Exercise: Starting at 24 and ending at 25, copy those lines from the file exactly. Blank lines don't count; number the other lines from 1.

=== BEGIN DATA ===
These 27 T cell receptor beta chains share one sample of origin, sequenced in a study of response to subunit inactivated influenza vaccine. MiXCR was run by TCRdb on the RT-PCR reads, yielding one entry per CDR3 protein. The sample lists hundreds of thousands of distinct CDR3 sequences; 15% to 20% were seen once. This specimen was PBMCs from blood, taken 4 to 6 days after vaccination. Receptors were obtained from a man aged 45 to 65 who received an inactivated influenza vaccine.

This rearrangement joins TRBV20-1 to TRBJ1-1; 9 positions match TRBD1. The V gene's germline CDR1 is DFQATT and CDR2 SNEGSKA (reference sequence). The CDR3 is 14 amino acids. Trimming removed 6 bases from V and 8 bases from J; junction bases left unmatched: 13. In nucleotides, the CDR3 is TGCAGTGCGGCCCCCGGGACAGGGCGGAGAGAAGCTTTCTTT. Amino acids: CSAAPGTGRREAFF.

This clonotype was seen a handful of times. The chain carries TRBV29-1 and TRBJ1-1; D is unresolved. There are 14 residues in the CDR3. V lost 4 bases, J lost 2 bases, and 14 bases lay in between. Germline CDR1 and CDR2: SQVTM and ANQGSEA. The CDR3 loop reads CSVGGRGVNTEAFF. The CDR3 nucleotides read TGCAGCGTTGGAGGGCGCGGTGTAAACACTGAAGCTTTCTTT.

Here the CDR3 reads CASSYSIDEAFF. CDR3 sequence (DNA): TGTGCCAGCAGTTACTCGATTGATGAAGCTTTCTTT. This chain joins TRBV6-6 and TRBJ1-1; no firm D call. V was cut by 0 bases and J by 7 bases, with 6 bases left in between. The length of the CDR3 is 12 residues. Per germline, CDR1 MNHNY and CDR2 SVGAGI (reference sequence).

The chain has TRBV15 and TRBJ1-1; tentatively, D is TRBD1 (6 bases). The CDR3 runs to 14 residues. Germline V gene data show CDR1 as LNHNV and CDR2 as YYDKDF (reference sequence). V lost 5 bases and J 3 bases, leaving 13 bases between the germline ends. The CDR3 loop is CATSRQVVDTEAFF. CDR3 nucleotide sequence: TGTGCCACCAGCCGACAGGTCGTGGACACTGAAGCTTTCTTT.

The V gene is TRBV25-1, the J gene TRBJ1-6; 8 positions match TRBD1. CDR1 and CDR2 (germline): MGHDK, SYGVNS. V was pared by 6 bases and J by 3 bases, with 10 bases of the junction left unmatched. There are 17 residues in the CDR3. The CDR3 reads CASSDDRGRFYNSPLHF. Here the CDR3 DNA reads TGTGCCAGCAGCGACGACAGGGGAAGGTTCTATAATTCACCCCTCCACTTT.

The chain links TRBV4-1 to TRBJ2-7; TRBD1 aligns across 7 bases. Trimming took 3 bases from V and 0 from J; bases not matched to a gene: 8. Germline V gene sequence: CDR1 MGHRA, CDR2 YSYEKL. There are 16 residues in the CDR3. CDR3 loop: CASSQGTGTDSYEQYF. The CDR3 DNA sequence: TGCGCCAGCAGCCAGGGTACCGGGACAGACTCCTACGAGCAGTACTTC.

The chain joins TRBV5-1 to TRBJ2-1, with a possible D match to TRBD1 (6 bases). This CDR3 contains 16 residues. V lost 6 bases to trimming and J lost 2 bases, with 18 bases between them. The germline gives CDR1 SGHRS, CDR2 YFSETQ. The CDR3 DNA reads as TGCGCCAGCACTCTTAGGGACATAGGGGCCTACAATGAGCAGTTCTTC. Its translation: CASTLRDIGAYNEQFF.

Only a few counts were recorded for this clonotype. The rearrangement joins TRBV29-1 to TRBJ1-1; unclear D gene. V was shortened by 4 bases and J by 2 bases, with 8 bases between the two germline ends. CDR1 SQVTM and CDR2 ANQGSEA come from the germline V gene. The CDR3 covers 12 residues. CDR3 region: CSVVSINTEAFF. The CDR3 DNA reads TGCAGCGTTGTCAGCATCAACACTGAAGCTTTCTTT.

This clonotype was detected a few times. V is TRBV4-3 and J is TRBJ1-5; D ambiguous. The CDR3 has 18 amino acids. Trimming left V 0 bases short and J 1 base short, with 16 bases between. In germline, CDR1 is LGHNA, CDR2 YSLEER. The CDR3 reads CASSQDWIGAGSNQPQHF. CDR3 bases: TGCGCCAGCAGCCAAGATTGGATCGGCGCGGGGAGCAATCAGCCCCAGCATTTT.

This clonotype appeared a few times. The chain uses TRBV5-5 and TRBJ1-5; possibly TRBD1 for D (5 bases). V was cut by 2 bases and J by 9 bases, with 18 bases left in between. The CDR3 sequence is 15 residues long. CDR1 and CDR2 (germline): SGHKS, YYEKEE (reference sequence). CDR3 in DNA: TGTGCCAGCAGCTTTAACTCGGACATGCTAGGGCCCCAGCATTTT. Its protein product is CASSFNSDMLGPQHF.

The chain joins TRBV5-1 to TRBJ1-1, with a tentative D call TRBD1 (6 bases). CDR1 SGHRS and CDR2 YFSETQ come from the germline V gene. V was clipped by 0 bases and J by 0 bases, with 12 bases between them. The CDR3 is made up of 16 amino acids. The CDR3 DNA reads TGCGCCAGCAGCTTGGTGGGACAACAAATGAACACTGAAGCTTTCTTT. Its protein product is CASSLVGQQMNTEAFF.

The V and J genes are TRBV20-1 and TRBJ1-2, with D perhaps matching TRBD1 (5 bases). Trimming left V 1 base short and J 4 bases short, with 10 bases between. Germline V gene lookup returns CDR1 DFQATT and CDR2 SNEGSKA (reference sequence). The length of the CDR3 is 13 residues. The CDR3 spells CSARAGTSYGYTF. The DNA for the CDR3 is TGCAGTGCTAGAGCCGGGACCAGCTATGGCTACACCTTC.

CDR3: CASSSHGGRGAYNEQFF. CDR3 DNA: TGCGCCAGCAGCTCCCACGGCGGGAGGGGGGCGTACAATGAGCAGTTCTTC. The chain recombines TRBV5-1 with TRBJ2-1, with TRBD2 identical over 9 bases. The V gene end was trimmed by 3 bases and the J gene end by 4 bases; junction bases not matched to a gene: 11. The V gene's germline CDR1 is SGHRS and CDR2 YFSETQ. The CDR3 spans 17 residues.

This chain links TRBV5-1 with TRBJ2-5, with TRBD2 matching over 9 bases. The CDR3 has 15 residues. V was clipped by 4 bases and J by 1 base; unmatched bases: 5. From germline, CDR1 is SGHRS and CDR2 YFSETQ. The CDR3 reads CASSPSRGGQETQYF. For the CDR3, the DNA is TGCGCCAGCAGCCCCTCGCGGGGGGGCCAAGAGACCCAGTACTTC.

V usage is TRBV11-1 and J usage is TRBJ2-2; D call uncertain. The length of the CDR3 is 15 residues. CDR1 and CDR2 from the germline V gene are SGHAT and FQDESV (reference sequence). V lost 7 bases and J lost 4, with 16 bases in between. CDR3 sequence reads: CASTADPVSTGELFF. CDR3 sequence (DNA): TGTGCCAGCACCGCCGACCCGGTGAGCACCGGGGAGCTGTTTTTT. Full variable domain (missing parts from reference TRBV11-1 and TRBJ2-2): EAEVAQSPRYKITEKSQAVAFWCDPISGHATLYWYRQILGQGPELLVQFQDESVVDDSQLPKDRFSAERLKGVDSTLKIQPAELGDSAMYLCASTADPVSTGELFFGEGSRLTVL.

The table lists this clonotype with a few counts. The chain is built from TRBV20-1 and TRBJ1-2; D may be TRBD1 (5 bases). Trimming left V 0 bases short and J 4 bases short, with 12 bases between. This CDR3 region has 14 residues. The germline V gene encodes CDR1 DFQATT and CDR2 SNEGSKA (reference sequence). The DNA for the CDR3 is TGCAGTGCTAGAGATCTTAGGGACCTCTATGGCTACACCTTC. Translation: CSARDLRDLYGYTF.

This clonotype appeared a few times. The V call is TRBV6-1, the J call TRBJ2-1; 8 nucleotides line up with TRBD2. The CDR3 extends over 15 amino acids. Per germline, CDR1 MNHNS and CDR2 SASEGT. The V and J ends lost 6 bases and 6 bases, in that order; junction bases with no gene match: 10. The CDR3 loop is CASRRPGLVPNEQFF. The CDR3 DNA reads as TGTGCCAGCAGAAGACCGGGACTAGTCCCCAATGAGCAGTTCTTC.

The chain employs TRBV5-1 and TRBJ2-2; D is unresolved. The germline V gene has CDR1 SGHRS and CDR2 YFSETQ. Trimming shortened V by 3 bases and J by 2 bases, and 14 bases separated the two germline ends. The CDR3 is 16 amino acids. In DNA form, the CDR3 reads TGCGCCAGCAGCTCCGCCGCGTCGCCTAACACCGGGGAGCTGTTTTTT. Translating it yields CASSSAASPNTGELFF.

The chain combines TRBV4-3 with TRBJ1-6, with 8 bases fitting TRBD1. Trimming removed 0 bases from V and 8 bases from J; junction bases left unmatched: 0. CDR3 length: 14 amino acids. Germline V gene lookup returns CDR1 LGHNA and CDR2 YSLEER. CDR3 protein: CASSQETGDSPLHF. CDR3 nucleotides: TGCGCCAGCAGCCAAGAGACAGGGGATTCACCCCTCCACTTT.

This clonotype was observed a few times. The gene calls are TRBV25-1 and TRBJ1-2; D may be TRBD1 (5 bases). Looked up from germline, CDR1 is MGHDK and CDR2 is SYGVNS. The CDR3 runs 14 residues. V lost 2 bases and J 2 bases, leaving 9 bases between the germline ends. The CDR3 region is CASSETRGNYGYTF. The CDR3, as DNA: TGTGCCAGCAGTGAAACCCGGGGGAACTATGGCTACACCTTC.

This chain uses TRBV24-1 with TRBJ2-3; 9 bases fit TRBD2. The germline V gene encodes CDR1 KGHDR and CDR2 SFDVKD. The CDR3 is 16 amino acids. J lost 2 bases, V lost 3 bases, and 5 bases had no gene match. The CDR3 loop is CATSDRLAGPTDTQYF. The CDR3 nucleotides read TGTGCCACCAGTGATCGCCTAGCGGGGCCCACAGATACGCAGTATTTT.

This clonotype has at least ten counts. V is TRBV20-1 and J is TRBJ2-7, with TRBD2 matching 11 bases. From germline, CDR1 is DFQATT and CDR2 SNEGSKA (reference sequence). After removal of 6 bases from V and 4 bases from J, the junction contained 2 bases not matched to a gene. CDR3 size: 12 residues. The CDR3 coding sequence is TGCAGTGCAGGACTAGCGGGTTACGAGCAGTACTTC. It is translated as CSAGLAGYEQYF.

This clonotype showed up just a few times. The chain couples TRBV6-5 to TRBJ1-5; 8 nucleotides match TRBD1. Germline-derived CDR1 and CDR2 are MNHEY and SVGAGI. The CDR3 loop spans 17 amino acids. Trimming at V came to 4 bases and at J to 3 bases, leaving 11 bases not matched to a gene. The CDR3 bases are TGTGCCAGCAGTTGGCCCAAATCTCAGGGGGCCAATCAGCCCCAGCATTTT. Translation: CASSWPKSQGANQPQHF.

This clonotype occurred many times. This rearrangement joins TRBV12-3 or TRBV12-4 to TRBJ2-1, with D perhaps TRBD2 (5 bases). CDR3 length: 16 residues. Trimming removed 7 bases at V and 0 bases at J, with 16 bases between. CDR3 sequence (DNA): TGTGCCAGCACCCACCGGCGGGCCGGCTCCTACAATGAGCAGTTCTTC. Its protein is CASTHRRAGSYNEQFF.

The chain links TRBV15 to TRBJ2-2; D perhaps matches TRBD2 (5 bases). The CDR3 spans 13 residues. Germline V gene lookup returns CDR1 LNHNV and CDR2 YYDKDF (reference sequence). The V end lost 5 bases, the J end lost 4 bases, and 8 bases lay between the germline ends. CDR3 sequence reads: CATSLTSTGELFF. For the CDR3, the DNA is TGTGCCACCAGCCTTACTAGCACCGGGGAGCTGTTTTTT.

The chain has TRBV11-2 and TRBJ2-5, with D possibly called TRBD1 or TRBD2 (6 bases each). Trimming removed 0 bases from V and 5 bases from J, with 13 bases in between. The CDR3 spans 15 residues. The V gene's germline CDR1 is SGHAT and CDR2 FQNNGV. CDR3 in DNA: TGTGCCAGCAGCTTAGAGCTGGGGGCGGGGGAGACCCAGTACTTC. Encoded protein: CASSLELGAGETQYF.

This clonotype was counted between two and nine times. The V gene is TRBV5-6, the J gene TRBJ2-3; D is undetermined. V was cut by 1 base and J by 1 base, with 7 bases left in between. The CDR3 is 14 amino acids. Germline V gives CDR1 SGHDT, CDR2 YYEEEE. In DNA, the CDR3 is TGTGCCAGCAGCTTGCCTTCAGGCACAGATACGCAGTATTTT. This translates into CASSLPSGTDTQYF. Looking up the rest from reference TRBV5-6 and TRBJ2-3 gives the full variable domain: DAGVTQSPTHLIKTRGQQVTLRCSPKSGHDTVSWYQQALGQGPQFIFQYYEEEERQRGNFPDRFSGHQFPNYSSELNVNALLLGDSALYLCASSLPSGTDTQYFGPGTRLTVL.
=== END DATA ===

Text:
This clonotype showed up just a few times. The chain couples TRBV6-5 to TRBJ1-5; 8 nucleotides match TRBD1. Germline-derived CDR1 and CDR2 are MNHEY and SVGAGI. The CDR3 loop spans 17 amino acids. Trimming at V came to 4 bases and at J to 3 bases, leaving 11 bases not matched to a gene. The CDR3 bases are TGTGCCAGCAGTTGGCCCAAATCTCAGGGGGCCAATCAGCCCCAGCATTTT. Translation: CASSWPKSQGANQPQHF.

This clonotype occurred many times. This rearrangement joins TRBV12-3 or TRBV12-4 to TRBJ2-1, with D perhaps TRBD2 (5 bases). CDR3 length: 16 residues. Trimming removed 7 bases at V and 0 bases at J, with 16 bases between. CDR3 sequence (DNA): TGTGCCAGCACCCACCGGCGGGCCGGCTCCTACAATGAGCAGTTCTTC. Its protein is CASTHRRAGSYNEQFF.